Sunday, August 28, 2016

The Real Bosses of Hollywood

Few days before the official premiere of "Denial". A film which its easy to figure out how accurate on the real facts its plot will be. As it looks , we are before another libel sponsored by the well-known international gang. No way to ever see this film ofcourse. Just grabbed the chance to remember for one more time who are the real bosses of hollywood. 

Here is some intresting parts from an interview taken from Rachel Weisz (who is the main actress in "Denial"). This will be another proof, to keep us in mind when we are watching a film who is the sponsor behind it.

Interview parts (the underlines are mine) taken from INDEX MAGAZINE (2001

EMMA: But, you see, you're holding back from saying what you said at the store, which was that you thought you looked too Jewish. Is it limiting as an actress to be perceived as being too ethnic in any way?
RACHEL: Well, I think you and I have always felt the same way — that we're Jewish but we can get away with just being exotic. We're kind of Jews in disguise. Those cultural stereotypes about the Jew with the big hooky nose and the fleshy face rub off on you. That's terrible to admit, isn't it.

 EMMA: Well, it's that Jackie Mason joke about how no Jewish woman wants to look Jewish: "'You think I look maybe a little Italian, I look a little Russian, perhaps I can be Spanish?' … 'You look Jewish!'"
RACHEL: Hollywood's run by Jews. I was advised by an American agent when I was about 19 to change my surname. And I said "Why? Jews run Hollywood." He said "Exactly." He had a theory that all the executives think acting's a job for shiksas.

 EMMA: Of all the self-loathing Jews in the world, the most self-loathing are the Hollywood Jews. They don't want to see images of themselves on screen. That's why Lauren Bacall had to hide her identity, and Winona Ryder changed her name from Horowitz.
RACHEL: In some way acting is prostitution, and Hollywood Jews don't want their own women to participate. Also, there's an element of Portnoy's Complaint — they all fancy Aryan blondes.

Check also this intresting links:
The official David Irving website (with daily updates) 

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Sunday, August 21, 2016

The Cross and The Dragon: The Pagan Roots of Irish Crosses

Article & Interview taken from:

Venceslas Kruta, an expert on Celtic art and civilization, explains the symbolism that underpins the Celtic cross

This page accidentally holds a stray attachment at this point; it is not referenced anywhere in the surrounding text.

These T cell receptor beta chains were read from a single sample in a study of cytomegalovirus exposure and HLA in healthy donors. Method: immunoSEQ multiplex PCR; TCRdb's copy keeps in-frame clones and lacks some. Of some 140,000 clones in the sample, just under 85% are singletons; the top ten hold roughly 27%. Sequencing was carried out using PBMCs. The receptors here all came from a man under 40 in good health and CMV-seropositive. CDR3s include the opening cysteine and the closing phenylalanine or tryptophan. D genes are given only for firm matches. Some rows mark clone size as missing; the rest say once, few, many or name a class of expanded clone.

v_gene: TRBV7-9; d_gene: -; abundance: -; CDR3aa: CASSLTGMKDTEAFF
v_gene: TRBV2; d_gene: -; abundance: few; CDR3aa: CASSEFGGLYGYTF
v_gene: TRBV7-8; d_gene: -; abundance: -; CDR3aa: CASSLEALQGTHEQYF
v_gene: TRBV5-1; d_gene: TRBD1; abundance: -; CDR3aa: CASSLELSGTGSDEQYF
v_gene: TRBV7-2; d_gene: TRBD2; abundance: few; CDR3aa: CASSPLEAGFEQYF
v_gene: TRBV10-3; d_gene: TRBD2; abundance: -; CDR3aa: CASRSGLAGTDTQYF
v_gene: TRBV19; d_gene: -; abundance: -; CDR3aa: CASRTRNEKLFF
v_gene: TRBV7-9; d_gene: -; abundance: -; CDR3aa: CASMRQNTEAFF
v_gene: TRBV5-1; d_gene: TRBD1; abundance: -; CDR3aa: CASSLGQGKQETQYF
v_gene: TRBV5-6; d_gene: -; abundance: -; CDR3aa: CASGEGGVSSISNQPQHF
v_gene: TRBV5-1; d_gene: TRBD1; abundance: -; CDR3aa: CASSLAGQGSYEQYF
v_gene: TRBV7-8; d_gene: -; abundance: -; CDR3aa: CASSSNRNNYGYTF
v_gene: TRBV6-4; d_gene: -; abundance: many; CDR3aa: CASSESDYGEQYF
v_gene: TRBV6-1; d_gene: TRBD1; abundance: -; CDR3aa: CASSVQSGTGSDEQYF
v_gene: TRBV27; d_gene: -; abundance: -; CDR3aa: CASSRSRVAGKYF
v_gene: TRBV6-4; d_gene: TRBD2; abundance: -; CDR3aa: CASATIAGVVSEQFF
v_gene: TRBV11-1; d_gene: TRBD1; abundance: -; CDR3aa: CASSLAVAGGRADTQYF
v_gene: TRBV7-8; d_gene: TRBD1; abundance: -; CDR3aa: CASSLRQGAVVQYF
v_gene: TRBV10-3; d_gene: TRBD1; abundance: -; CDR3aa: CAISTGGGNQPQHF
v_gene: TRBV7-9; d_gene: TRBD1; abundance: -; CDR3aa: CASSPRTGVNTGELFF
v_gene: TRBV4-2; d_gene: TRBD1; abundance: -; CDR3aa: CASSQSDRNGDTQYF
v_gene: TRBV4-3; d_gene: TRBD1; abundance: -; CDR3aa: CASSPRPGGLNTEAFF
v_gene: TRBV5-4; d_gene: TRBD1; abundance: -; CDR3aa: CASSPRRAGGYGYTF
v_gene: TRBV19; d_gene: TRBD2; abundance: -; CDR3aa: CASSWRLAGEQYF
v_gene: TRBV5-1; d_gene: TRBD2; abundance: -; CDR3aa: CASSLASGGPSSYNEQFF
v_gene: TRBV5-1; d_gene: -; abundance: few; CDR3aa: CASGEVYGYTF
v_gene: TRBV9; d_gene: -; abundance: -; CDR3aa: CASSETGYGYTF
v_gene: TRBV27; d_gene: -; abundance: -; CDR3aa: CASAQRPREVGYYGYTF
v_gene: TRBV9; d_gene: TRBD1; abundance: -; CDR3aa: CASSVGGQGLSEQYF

When Celtic art is mentioned today, the term evokes the art that characterised those peoples now known as the ancient Celts – the peoples documented in the fifth century BC to the north of the Alps and recorded by classical historians during the following centuries as they expanded their territory towards the south and south-east. This art movement extended into Britain and Ireland once they had been Christianised in the first half of the fifth century.

So Celtic art can give the impression of being the artistic expression of all the peoples speaking the Celtic language. But the art of the ancient Celts was the result of a very long search for image-based expression, and the ideas common to the Celts since their origins vary according to the context. Venceslas Kruta, author of a new book, Celtic Art, explains its origins.

- We see a lot of crosses and dragons in Celtic art – what do they have in common?

 At first glance, very little. However, the Celts believed they were fundamental elements of a system, complex but consistent, which expressed their understanding of the universal order. The starting point is the notion of centre, a crucial concept for ancient Celts. It is here that the cosmic axis is supposedly found, imagined as a tree, preferably oak carrying mistletoe, whose branches support the canopy of heaven and the roots joining the underground world. It thus linked together three superimposed worlds: the Heavens, the Earth of the humans and the Underground world.

  - The representation of a world defined as four parts linked by a centre is one of the most frequent themes in Celtic art, isn’t it?

Yes, since the fifth century BC. Its simplest shape, a circle and a cross superimposed, is thus depicted on flat spoons most probably used for a ritual purpose, many of which have been found in Ireland. Their midpoint is sometimes pierced, suggesting their use during libations. This association of a cross, indicating the four major directions, and a circle, symbolising the limits of the territory that surrounds the central point, not only has a spatial value, but also a temporal one. The space defined by the journey of the sun and time can indeed not be separated: the four arms of the cross refer to the four daily events of the sun: from sunrise to sunset, including zenith and its equivalent underneath the horizon, but also the yearly events: solstices and equinoxes.

  - And what’s with the dragons?